This set of photos include Snow Canyon, just west of I-15 in Southern Utah, Coral Pink Sands State Park
which is just southeast of Zion, Bryce National Park and the nearby Red Canyon National Forest.

These are the very red rocks of Snow Canyon.  There has never been snow in Snow Canyon.  It's
name came from an early Mormon settler named Snow. 
Red Cliffs in Snow Canyon

Here are more of the amazingly red cliffs of Snow.
RedCliffs Clouds Snow Canyon

Not everything in Snow Canyon is red.  Here is a sample of some of the whitish grey hillsides with black
volcanic material in the background.  Snow Canyon is Red, White and Black.
Sliding Hillside


After going through Snow Canyon, we headed a bit further west to follow a dirt road Utah calls a Backway.
It took us south through beautiful county much of which was a Piute Reservation.  We enjoyed this winding
dirt road for well over an hour before returning to Interstate 15 and heading back east.  We passed a big
reservoir in these hills and talked to the Park Ranger who said it would be empty by mid August as it was
used by local farmers for irrigation water.  The water in the reservoir was mostly Spring snow melt.

Piute Backway

The next day, we drove east through part of Zion and south on Route 89 to visit Coral Pink Sands State Park.
This is a little gem of a park well worth a couple of hours trip out of your way.  This was our first stopping point.
The Park is a Valley where sand has piled up over the centuries from a gap at the western end between two
mountains. 

Note the nearby flowers fill the mid distant field and almost match the sand dunes beyond.
Fence Flowers Dune

A little further down the valley, I climbed up a dune near the road that was only about 100 feet up,
but with the soft sand, quite a challenge to climb.  It was worth it to see the Dunes close up.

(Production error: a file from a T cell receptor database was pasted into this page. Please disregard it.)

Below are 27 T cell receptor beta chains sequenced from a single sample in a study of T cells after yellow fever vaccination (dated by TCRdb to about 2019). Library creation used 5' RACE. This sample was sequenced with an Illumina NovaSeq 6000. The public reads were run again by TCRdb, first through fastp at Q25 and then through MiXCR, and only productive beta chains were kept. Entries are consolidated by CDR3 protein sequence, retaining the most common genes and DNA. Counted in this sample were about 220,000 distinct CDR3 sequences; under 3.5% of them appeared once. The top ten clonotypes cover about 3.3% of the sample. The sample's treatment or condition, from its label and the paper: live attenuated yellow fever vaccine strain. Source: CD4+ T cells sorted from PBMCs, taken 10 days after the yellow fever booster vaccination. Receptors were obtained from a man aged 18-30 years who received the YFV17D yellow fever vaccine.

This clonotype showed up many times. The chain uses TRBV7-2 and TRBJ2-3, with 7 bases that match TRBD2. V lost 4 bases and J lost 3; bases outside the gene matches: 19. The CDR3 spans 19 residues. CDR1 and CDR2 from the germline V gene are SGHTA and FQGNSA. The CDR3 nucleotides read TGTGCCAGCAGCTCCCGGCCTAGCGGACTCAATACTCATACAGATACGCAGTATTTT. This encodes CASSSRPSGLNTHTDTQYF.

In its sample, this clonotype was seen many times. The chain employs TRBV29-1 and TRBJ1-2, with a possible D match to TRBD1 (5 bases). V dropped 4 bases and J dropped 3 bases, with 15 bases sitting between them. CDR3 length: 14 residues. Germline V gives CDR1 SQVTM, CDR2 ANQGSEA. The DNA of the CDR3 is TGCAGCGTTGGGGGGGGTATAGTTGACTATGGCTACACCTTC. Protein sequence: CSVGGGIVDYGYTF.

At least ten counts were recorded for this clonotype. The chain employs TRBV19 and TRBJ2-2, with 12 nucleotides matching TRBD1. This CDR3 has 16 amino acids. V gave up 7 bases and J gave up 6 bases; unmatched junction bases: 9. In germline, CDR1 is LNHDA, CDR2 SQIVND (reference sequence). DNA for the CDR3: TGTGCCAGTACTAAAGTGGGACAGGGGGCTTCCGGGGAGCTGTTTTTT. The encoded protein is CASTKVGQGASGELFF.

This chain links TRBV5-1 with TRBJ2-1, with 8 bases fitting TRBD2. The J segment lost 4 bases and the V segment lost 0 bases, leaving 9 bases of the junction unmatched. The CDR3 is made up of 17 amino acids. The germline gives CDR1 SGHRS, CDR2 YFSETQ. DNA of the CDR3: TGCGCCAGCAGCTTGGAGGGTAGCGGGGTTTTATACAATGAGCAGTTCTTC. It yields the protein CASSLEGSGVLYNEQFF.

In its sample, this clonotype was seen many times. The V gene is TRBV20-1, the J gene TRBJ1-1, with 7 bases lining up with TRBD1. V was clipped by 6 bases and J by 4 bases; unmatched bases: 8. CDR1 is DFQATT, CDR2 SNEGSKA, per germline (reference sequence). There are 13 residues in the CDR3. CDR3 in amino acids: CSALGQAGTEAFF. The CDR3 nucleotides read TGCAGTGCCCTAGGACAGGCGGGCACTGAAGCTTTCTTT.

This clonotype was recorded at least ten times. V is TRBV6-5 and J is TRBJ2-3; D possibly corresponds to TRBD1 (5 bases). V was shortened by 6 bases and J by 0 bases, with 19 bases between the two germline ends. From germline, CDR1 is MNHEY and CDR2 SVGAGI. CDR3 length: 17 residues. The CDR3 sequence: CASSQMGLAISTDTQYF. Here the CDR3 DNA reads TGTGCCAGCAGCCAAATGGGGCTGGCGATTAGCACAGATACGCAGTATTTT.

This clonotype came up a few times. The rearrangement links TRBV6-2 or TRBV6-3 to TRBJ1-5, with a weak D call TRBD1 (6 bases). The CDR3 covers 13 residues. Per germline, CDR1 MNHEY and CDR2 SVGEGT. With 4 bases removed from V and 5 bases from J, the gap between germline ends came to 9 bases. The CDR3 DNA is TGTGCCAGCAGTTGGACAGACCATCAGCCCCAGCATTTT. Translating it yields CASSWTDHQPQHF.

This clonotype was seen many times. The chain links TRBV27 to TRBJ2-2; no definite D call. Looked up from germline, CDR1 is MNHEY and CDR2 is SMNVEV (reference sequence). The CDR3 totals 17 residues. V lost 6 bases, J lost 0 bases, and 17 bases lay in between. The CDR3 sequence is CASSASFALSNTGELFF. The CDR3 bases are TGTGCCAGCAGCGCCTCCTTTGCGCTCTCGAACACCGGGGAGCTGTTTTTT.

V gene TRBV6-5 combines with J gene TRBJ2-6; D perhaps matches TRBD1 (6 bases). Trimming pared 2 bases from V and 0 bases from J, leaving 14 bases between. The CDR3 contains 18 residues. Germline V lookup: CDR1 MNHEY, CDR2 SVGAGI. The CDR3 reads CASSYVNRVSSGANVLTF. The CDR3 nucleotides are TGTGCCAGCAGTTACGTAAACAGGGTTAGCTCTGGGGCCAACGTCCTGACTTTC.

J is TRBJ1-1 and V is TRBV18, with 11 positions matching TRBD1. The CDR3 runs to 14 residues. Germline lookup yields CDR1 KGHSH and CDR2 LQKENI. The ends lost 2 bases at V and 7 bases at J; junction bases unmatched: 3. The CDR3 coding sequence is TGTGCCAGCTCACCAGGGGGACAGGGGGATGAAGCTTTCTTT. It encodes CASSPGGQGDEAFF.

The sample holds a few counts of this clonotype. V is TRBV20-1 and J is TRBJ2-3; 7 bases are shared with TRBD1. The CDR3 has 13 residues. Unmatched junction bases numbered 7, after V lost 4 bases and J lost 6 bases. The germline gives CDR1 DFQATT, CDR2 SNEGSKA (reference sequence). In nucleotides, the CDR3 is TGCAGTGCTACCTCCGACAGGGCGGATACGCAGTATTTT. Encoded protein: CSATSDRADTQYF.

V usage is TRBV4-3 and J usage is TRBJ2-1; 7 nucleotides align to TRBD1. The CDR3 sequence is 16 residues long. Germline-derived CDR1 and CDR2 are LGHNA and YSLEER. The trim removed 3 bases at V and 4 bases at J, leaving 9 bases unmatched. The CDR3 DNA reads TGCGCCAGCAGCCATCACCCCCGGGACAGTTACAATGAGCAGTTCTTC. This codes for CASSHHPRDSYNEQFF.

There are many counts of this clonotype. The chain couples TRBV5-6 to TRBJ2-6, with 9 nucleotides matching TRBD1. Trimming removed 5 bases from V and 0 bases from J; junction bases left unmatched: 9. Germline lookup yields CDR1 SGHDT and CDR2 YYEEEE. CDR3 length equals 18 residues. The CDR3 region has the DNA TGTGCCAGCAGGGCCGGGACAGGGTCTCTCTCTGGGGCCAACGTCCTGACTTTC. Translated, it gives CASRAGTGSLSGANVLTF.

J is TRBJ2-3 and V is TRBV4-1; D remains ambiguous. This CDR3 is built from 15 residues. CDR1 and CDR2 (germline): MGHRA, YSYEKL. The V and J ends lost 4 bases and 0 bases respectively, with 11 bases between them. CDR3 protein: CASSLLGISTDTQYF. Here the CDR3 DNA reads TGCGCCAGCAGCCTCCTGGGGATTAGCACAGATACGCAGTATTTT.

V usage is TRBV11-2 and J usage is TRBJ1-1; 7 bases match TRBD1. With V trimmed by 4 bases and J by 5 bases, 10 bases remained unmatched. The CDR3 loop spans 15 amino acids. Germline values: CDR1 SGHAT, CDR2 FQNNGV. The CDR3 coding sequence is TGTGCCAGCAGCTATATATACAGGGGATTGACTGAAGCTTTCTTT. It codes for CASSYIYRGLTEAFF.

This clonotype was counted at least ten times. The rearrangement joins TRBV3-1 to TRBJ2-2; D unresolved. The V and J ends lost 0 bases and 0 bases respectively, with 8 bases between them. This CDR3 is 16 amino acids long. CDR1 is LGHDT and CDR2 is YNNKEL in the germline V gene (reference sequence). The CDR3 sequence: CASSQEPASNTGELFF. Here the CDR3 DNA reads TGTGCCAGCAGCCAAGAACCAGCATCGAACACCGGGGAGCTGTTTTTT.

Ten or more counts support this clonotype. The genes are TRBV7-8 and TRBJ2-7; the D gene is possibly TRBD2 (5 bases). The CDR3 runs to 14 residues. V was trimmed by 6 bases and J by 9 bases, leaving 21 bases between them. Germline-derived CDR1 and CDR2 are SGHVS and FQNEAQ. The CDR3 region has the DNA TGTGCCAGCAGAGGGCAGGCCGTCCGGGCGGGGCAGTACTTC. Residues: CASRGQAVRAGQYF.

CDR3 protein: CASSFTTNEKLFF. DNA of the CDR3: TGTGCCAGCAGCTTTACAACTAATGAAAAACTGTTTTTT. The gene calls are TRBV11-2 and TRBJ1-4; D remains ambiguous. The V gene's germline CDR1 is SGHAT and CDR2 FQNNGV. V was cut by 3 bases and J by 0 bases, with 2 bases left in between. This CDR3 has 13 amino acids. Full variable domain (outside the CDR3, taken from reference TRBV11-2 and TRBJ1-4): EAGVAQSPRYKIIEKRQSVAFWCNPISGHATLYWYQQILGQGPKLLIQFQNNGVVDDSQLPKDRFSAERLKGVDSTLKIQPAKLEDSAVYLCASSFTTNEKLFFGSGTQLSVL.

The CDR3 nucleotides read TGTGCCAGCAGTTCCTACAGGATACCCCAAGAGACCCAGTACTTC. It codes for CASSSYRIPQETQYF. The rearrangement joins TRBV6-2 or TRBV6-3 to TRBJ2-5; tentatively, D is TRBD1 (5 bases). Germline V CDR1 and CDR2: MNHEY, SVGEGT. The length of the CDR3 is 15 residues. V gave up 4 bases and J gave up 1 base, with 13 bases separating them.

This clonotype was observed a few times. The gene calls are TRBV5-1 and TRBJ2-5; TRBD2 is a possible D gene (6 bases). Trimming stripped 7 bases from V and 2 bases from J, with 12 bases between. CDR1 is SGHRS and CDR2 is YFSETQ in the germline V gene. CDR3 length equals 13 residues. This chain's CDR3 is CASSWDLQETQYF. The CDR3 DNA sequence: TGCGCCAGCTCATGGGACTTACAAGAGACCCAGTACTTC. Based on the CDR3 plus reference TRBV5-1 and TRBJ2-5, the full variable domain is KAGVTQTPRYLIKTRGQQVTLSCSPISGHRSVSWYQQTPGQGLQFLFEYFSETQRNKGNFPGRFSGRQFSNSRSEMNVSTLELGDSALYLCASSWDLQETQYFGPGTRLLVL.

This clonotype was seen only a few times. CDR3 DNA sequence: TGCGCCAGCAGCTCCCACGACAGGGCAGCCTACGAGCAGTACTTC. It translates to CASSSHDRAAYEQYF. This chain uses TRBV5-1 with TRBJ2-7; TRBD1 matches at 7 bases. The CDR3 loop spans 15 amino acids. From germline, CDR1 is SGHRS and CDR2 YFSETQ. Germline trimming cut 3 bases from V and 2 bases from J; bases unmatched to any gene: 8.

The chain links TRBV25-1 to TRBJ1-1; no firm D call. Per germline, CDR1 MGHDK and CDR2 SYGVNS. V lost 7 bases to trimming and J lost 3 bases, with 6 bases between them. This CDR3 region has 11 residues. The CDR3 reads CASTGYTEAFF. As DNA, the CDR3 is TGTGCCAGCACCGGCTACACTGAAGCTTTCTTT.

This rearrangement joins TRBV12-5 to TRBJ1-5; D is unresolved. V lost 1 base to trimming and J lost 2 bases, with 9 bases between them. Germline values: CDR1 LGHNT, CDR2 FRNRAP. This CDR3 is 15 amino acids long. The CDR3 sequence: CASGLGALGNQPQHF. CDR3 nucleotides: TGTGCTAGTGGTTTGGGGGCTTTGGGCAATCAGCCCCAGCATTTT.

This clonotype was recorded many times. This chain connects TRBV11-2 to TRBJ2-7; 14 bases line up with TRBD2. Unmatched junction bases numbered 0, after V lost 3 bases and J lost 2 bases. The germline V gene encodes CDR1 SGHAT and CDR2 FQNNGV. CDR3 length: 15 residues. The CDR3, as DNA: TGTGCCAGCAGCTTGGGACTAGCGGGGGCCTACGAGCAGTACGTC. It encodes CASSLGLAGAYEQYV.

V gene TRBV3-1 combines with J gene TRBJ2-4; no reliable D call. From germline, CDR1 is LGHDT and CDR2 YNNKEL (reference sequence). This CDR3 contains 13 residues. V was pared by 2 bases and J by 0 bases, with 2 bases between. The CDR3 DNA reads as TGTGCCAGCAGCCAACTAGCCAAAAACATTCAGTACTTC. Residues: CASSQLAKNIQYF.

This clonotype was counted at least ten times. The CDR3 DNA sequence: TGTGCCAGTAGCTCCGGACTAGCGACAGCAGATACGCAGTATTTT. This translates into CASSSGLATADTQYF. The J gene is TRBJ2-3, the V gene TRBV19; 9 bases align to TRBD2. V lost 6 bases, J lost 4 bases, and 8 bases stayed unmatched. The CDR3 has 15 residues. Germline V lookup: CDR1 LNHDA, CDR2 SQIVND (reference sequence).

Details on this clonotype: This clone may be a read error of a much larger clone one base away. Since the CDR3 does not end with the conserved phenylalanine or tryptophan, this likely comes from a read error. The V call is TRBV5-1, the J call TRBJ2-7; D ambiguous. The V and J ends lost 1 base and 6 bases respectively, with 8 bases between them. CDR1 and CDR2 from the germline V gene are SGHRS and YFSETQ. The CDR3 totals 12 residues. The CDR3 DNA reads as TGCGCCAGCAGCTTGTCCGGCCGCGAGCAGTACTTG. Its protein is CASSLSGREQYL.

Apparently they are constantly reshifting shapes as the wind blows down the valley. 
There were rocky cliffs with some trees on the far side.  I would guess that the valley here is less
than a half mile across.
Dunes 

Below is a photo of my foot print while climbing back down the dune to the Van.  The sand
was very dry, but apparently my weight compacted the sand just a bit to make a rise where
my foot had been and the sand then fell away from around that place. 
Foot Print

While I was looking down, I found this little guy making his way across the path down the dune.
Bug and Prints


Near the end of the Coral Pink Sands State Park, one can see the gap where the winds enter the valley
and a large set of dunes across the valley.  I guess the valley might be well over a mile wide here.
Dead Flowers View Across Dunes

On our way back to Route 89, we stopped to capture this amazing valley of orange flowers.
Orange Flowers leaving Coral Sands

And just after we headed north on 89, we stopped to capture these blue lupins
that seem to be growing out of pure red rock.
Blue Lupins


We made several visits to Bryce Canyon which is something not to miss.  This is a vew from Bryce Point,
a major overlook in the Park - camera pointing southeast.
Bryce Point looking Southeast

This is later in the day looking more east, northeast.
Bryce Point looking east

At the north end of Bryce Point is an amazing collection of what are called Hoodoos.  The trees
you see in this picture are large 60-80 foot high trees, to give you some perspective on the height of
the hoodoos.
CloseUp Hoodoos


Please notice the trees growing on top of this amazing feature. They were 20 or 30 feet tall themselves!
Tall Obilisqque

Dave at Agua Point in Bryce Canyon National Park
Dave at Agua Point

Another very narrow set of Hoodoo features.
Narrow Hoodoo Feature

Cliffs through cliffs.
Cliffss through Cliffs


Late Afternoon the far cliffs just glowed to match the nearby hills along Bryce Canyon main drive. You can see
the small town down in the valley in near distance.
Late Afternoon Matching Cliffs

We got up early the day we heading north to Capital Reef and made one more
visit to Bryce to capture the big Hoodoo scene at Bryce Point in early morning. 
This white feature is along the path to the viewpoint for the next shot --
a panarama of hoodoos at Bryce Point.

White Hoodoo


Panarama of hoodoos.  This is three vertical shots stitched together in PhotoShop.
Panarama of Hoodoos


When we left Bryce, we drove down Route 12 through Red Canyon National Forest which had red cliffs to rival
Snow Canyon.  There are two tunnels along the road.  How long do you suppose these rocks have been perched
on top of this bridge?
TunnelsRedCanyonNatForest

Red Cliffs

Bring peaks leaving Bryce

Two Towers Leaving Bryce

Castles Skyline Red Canyon Nat Forest

Red Canyon Castle Details

That's it for Snow, Bryce, Coral Red Sands, and Red Canyon Parks.  The next set of pictures will include Capital
Reef, Canyonlands and other Utah points of interest a bit further north in the state.

Next: North from Bryce Through Capital Reef (North into Utah)